Harmony Jazz

Thoughtful reflections on citizenship and the Canadian model of multiculturalism and integration by former Governor General Adrienne Clarkson in her Massey Lectures in the Maclean’s interview and excerpt Adrienne Clarkson on the anguish of not belonging.

Pertinent reflections on the crisis in Iraq and Syria and the rise of ISIS and other organizations starting with Dean Obeidallah’s In the Fight Against ISIS, Islam Is Part of the Solution – The Daily Beast, and the history of Islamic extremists by Sheema Khan in  Another battle with Islam’s ‘true believers’ and David Motadel in David Motadel: Why Islamic rebel states always fail. More shallow commentary from Rex Murphy: The case for revoking the citizenship of Canadian terrorists and Margaret Wente: How can we stop the jihadi tourists?

Carleton’s Howard Duncan launches Metropolis Professional Development training in practical rather than academic immigration studies in Canada offers unique training in managing migration | Toronto Star.

A positive initiative to introduce immigrant kids to hockey in Thorncliffe Park neighbourhood in Toronto in Hockey used to ‘Canadianize’ new immigrants and help grow the sport – Toronto | Globalnews.ca.

Back Pocket

The 33rd annual Vancouver International Film Festival welcomes the world's finest films. From September 25 to October 8, almost 365 films from over 70 countries will play on nine screens. Dozens of directors, writers and actors will also be on hand for insightful and occasionally provocative post-screening Q&A sessions. For full film listings and tickets, visit www.viff.org.

Unique in North America, the Festival du Monde Arabe (FMA) in Montreal is dedicated to celebrating and establishing a dialogue between Arab and Western cultures. Through its four components, Performing Arts, Living Culture, Cinema and Media, the festival presents original works in dance, music, theater and multidisciplinary arts. The festival runs from October 24th to November 8th, but free events begin on October 17th.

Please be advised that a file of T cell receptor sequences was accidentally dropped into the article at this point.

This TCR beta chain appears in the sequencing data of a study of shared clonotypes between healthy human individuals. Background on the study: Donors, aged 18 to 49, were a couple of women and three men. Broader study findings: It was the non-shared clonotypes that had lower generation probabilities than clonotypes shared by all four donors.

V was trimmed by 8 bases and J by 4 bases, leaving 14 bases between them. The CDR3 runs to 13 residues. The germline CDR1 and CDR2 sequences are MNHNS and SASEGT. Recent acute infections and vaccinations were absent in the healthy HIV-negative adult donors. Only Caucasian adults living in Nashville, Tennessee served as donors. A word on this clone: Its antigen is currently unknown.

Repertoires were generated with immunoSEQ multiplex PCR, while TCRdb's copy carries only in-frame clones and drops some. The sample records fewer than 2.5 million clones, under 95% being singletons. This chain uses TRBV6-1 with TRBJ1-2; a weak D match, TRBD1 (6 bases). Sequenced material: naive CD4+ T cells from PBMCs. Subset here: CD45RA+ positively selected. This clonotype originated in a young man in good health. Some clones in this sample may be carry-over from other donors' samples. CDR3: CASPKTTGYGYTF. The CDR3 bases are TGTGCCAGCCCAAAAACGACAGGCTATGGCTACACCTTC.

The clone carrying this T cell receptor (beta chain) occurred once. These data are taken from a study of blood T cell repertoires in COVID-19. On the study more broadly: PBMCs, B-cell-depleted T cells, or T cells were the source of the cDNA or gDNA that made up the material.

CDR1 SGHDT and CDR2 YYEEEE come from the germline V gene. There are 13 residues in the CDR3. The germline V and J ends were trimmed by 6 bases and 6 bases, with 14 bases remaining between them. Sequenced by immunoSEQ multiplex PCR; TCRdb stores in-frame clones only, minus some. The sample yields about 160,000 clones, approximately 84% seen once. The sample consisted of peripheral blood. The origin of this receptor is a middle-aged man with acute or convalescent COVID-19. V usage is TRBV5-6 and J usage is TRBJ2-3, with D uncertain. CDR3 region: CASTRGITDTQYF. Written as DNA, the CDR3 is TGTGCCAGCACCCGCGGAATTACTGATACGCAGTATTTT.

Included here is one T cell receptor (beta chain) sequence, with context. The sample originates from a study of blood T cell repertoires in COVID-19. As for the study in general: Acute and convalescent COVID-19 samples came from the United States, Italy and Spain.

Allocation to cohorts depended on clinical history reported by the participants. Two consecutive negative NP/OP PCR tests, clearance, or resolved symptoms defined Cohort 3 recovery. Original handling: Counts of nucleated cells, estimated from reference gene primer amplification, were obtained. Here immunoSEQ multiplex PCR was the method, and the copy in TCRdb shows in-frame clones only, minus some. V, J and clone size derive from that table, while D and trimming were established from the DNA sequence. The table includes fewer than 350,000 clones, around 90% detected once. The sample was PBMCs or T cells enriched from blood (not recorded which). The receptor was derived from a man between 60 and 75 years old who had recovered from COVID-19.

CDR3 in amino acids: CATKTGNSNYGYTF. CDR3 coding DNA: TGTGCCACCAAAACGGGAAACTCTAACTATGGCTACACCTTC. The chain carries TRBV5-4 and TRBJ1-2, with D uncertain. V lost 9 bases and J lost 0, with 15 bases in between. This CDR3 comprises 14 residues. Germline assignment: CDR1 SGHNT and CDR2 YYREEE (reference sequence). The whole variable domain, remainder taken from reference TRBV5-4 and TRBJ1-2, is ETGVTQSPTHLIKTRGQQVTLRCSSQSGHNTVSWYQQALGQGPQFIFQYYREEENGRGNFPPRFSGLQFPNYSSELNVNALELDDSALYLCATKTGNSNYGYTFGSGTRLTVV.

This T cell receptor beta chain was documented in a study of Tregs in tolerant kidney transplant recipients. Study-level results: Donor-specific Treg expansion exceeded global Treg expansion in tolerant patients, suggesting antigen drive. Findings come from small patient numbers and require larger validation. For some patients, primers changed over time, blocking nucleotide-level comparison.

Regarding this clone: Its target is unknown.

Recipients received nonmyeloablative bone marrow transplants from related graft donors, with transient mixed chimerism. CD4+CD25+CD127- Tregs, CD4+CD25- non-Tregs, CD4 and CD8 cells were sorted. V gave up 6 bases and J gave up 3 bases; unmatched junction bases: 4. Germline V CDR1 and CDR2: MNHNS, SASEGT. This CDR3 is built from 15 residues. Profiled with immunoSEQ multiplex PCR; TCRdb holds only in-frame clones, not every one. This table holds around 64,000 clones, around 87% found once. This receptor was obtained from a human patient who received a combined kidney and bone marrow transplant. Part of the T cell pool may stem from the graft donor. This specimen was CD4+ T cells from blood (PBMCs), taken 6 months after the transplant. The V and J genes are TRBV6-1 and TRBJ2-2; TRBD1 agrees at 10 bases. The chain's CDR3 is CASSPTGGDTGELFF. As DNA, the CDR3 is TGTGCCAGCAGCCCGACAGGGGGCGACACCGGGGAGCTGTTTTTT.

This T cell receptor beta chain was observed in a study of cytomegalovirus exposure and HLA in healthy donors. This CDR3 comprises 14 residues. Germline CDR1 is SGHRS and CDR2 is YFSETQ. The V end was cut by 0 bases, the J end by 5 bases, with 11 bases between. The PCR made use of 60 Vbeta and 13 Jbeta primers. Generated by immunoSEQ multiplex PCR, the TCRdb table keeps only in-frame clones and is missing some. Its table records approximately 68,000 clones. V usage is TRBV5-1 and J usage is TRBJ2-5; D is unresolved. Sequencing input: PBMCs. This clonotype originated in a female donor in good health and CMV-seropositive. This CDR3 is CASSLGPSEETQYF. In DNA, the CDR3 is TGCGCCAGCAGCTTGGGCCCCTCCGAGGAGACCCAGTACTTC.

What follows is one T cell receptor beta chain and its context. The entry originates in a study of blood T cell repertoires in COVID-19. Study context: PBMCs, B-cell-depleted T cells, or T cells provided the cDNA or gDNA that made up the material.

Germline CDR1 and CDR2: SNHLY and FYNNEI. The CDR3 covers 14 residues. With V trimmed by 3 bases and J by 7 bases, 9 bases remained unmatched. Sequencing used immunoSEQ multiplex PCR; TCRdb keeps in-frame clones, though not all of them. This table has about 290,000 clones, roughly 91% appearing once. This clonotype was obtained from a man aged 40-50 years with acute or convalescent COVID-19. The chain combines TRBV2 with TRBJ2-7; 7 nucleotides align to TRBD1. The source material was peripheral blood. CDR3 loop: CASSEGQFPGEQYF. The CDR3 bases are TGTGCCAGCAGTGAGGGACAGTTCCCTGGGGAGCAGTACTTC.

With that, have a great weekend and don’t forget to look up the next edition of NCM NewsFeed every Friday morning! We will soon be launching an e-mail version of this newsletter, so please subscribe by clicking here.

Publisher’s Note: This NewsFeed was compiled with input from our Newsroom Editors and regular columnist, Andrew Griffith. We welcome your feedback.

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Published in Top Stories
Tuesday, 30 September 2014 09:28

Diversity Charter Takes Root in Peel Region

by Amrita Kumar-Ratta (@i_amrita_)

Peel Region has always been my home. Born in Waterloo, I moved to the City of Brampton with my mother and younger sister when I was seven years old and have collected all of my childhood memories here. A few years later, my father moved to Mississauga and my mother began working in Malton. A couple of years after that, I went to high school in Caledon. Throughout my various experiences in Peel’s three cities - and despite the fact that I am now a Torontonian - I have proudly represented my upbringing as a South Asian Canadian woman from what I consider to be an incredibly diverse Peel Region.

At the same time, I have been shaped immensely by countless instances of – sometimes inadvertent, though always harmful -- discrimination and inequity that I have experienced while growing up here. This includes feeling isolated due to my friendships with people of different ethnicities, being stonewalled in my attempts to challenge instances of institutional racism, and regularly feeling that I would have no future in the performing arts because of my skin colour and my ethnocultural background.

Why do I bring this all up? Well, because a month-and-a-half ago, I became the Project Lead for the second phase of a regional initiative, the Diversity and Inclusion Charter of Peel, developed by the Regional Diversity Roundtable (RDR), to try and correct precisely the kind of experiences I went through growing up.